​The Aga Khan University Hospital offers various support services to help with managing or recovering from the disease or condition. These include but are not limited to nutrition, physiotherapy, rehabilitation, specialized clinics and some patient support groups. Your doctor or nurse will advise you accordingly.

The Aga Khan University Hospital offers financial assistance to those who are in need and fulfil the eligibility criteria. For further information, you can contact the Patient Welfare Department. You can find the contact number of the Patient Welfare Department in the ‘Important Numbers’ section on the website homepage.

The financial counselling staff is available during office hours, at the main PBSD (Patient Business Services Department), to answer your financial queries on treatments’ costs and authorize admissions on partial deposit as per hospital policies allow. The financial counsellor in the emergency room is open 24/7. You can find the contact number of the Patient Business Services in the ‘Important Numbers’ section on the website homepage.​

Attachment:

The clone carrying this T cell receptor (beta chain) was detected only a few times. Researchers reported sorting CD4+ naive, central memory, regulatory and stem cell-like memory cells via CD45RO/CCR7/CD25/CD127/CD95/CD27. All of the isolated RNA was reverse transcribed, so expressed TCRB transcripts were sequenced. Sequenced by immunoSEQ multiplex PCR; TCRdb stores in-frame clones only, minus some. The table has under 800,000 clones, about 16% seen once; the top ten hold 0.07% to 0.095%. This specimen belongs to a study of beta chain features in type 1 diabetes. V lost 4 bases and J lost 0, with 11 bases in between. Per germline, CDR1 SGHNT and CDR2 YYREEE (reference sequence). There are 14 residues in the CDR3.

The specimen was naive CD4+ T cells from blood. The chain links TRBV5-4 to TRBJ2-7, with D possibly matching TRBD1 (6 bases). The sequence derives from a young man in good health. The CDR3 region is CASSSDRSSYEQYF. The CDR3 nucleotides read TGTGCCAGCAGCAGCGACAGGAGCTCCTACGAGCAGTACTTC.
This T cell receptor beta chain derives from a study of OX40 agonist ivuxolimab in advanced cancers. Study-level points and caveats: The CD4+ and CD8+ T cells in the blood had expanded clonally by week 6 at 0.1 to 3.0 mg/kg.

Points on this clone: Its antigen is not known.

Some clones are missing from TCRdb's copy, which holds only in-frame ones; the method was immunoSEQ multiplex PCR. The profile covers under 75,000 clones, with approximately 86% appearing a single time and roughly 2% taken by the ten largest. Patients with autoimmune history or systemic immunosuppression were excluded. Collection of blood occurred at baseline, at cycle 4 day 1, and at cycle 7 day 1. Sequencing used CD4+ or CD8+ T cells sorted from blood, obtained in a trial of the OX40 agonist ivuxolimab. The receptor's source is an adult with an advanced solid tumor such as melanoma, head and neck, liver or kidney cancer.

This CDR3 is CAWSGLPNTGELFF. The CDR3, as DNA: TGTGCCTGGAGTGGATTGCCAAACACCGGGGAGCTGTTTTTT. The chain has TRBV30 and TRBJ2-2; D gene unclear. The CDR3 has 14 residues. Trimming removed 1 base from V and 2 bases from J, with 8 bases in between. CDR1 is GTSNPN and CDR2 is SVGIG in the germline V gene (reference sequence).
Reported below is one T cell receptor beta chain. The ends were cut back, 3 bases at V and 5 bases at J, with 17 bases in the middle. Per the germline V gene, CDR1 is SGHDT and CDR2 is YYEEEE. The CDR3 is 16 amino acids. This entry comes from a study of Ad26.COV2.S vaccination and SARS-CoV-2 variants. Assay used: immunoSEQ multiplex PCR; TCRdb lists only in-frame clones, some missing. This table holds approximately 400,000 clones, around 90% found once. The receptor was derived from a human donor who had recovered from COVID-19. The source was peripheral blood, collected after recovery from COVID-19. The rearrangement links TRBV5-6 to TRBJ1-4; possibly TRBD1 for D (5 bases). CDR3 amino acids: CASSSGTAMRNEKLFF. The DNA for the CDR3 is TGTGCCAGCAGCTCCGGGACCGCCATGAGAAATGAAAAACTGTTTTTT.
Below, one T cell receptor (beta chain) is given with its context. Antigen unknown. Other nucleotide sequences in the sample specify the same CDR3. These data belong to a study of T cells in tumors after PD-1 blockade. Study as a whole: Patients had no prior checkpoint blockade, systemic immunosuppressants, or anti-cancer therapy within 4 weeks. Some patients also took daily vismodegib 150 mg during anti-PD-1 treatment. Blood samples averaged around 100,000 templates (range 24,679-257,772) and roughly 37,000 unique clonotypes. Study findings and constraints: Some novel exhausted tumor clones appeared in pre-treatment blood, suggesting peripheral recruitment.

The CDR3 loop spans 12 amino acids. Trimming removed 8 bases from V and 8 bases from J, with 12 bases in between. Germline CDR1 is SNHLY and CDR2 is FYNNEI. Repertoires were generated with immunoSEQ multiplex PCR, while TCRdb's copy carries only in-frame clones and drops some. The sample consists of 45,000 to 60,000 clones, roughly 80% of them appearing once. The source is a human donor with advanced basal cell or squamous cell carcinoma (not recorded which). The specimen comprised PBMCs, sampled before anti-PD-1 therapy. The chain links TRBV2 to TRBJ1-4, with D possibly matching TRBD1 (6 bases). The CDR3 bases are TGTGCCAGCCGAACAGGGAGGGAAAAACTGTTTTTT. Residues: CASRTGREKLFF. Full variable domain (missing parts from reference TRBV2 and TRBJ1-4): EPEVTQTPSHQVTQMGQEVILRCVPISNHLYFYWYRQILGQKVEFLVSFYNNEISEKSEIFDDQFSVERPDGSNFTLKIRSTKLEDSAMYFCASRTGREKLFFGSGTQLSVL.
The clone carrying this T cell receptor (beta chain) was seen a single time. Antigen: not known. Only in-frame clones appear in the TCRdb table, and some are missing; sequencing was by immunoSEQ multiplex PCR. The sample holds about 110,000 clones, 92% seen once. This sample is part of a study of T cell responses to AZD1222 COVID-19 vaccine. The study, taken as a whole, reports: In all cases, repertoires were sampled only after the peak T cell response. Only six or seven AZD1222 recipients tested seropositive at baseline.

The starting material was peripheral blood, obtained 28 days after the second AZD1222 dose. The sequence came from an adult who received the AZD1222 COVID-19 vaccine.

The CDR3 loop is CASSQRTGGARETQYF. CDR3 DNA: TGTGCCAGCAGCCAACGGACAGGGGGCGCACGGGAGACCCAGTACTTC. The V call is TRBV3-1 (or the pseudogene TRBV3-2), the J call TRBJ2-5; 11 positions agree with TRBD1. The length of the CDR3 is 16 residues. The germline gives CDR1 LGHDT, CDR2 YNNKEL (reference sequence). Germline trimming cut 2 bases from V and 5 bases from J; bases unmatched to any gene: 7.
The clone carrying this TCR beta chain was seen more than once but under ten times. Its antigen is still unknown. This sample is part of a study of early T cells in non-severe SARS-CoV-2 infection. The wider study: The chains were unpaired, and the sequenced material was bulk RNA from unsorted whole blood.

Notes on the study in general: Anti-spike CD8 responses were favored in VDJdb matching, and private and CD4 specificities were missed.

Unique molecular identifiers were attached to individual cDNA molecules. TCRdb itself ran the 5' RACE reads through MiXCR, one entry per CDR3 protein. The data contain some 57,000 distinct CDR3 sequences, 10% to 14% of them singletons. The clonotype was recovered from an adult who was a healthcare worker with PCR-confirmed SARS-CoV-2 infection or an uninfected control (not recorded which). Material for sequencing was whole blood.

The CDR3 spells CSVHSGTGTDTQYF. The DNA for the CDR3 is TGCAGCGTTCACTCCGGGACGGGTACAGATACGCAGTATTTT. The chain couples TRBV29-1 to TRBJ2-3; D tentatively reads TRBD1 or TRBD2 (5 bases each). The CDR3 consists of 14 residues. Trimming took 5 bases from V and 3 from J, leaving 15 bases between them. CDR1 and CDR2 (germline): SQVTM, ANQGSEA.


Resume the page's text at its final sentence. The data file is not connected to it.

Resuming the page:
​Your doctor and or nurse will give you specific instructions about the prescribed medication. Please ensure that you take or use the prescribed medicine as advised. It can be dangerous to your health if you self-prescribe. Please inform the doctor or nurse beforehand if you have experienced any adverse reactions to any medications in the past. If you experience any symptoms of drug poisoning, overdose or severe reaction please contact the Pharmacy Service at The Aga Khan University Hospital immediately. You can find the contact number of the Pharmacy Services in the ‘Important Numbers’ section on the website homepage.




The information provided on our website is for educational purposes and not intended to be a substitute for medical advice, diagnosis or treatment. You should always seek the advice of your doctor or other healthcare professional provider.